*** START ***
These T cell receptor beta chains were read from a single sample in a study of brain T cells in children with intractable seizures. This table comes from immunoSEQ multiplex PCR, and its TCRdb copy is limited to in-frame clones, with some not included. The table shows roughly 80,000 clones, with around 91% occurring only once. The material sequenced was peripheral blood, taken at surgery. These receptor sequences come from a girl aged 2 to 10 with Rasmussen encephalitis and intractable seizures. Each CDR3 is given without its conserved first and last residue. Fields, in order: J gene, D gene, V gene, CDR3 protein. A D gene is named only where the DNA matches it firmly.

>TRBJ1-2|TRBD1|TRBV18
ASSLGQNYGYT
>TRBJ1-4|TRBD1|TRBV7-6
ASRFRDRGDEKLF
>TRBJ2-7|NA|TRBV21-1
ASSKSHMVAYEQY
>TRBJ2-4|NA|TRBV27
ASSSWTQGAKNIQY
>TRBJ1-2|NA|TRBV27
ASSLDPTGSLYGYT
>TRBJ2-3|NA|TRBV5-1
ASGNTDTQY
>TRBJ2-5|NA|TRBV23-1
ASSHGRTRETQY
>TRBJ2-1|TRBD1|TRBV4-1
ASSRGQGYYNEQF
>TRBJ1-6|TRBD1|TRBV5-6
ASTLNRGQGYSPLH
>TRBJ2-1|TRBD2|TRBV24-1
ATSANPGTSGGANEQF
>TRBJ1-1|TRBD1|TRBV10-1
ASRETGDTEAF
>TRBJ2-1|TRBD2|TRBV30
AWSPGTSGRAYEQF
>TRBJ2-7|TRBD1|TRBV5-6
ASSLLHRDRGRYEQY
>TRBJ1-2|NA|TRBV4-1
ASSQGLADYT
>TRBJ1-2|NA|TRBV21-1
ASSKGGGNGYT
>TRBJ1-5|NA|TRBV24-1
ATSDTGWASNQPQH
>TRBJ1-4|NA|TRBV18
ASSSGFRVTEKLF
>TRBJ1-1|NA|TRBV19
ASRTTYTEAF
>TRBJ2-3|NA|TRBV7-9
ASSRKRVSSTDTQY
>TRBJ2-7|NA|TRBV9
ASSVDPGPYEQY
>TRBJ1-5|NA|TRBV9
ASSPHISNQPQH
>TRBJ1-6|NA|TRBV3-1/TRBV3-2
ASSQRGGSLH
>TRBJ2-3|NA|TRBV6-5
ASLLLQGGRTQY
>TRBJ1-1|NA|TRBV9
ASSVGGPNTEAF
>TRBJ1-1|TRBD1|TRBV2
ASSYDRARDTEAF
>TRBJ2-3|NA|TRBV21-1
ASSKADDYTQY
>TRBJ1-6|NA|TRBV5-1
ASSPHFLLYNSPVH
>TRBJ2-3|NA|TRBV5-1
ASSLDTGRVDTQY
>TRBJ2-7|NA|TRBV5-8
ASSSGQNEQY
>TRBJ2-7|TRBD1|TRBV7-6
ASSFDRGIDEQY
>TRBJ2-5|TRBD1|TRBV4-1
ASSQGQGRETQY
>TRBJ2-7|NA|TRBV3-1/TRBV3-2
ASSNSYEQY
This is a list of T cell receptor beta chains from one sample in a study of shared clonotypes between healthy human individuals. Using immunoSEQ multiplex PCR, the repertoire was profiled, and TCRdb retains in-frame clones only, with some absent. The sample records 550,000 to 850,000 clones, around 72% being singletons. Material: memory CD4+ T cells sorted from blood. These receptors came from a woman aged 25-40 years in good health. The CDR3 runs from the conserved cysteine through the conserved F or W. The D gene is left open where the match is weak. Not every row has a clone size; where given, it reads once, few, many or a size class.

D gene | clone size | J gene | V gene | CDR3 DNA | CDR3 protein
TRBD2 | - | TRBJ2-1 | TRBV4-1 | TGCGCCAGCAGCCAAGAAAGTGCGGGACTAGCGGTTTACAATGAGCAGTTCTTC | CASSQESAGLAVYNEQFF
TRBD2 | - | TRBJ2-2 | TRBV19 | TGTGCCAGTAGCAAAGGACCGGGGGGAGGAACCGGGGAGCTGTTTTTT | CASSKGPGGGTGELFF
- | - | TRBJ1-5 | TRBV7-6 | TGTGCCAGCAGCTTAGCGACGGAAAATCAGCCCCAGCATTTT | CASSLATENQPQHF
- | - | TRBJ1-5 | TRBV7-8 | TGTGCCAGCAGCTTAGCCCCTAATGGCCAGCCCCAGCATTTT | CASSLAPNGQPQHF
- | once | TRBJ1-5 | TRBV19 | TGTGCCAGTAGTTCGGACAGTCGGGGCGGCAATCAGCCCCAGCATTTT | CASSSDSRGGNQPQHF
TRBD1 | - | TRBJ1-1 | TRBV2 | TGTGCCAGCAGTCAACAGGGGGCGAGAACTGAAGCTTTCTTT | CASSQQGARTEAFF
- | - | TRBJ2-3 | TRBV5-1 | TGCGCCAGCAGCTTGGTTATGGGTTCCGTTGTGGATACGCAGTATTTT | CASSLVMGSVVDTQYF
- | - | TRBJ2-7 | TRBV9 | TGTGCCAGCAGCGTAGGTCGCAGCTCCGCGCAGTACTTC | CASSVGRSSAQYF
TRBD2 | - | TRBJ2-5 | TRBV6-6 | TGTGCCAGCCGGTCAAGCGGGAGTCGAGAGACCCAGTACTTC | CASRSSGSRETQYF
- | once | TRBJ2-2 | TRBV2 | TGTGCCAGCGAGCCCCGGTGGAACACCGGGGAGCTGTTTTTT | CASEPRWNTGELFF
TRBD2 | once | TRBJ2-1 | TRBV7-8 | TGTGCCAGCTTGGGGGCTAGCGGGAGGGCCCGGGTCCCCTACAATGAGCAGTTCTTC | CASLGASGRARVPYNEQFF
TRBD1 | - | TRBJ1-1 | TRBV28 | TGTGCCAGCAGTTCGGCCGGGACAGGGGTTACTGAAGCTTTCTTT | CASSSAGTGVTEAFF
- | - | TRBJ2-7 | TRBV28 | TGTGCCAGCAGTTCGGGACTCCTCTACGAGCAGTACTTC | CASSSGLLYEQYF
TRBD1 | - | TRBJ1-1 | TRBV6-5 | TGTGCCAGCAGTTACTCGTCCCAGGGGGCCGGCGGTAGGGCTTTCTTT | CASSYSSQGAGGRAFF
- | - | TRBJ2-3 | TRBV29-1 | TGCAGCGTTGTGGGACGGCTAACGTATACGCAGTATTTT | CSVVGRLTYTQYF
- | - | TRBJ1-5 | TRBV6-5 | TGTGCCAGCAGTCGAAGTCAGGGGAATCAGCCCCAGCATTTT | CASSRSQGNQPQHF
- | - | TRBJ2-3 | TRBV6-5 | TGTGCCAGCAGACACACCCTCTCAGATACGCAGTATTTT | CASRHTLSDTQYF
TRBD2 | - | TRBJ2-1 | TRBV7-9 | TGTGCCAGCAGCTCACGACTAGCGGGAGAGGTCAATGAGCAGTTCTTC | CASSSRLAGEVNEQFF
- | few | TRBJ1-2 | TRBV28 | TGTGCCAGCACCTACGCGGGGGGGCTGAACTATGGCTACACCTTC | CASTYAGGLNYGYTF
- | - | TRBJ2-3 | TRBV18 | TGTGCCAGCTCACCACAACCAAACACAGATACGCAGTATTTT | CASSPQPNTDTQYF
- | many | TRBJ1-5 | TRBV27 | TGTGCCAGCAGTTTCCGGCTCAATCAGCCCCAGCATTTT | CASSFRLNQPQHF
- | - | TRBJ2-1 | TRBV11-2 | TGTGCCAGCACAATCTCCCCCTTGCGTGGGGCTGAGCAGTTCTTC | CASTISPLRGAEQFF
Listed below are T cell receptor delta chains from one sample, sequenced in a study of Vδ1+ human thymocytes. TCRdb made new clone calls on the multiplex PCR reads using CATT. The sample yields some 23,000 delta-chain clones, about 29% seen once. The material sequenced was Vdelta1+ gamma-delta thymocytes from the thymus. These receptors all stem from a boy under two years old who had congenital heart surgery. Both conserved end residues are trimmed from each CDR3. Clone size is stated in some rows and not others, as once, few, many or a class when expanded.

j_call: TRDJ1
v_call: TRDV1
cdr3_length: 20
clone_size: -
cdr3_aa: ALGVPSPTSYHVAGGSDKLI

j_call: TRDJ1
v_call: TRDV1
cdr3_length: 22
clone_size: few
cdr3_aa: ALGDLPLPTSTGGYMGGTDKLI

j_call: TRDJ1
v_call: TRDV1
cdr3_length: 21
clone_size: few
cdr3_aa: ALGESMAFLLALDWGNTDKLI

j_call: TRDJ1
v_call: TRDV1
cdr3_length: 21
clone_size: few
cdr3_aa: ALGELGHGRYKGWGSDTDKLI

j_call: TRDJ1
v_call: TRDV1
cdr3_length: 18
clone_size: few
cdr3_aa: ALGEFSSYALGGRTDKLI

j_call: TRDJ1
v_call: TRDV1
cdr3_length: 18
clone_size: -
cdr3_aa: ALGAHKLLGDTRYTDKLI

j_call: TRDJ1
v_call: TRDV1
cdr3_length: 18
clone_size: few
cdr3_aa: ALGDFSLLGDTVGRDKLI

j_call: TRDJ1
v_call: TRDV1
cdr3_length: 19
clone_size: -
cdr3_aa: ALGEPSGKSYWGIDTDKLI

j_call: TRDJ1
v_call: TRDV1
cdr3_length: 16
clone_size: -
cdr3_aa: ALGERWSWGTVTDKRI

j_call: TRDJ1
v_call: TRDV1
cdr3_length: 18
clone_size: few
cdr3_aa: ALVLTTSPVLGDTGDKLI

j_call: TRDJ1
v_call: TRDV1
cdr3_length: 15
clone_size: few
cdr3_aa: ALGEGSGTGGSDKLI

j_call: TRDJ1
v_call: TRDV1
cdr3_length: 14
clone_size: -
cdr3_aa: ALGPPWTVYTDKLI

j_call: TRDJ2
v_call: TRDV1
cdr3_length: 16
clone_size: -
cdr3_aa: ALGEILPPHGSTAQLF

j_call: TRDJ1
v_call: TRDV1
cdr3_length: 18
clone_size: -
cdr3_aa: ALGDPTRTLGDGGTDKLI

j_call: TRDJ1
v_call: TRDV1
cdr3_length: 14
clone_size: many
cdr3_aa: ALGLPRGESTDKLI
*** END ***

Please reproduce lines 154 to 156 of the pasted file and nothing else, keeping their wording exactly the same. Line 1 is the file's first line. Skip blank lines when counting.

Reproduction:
clone_size: -
cdr3_aa: ALGEILPPHGSTAQLF

j_call: TRDJ1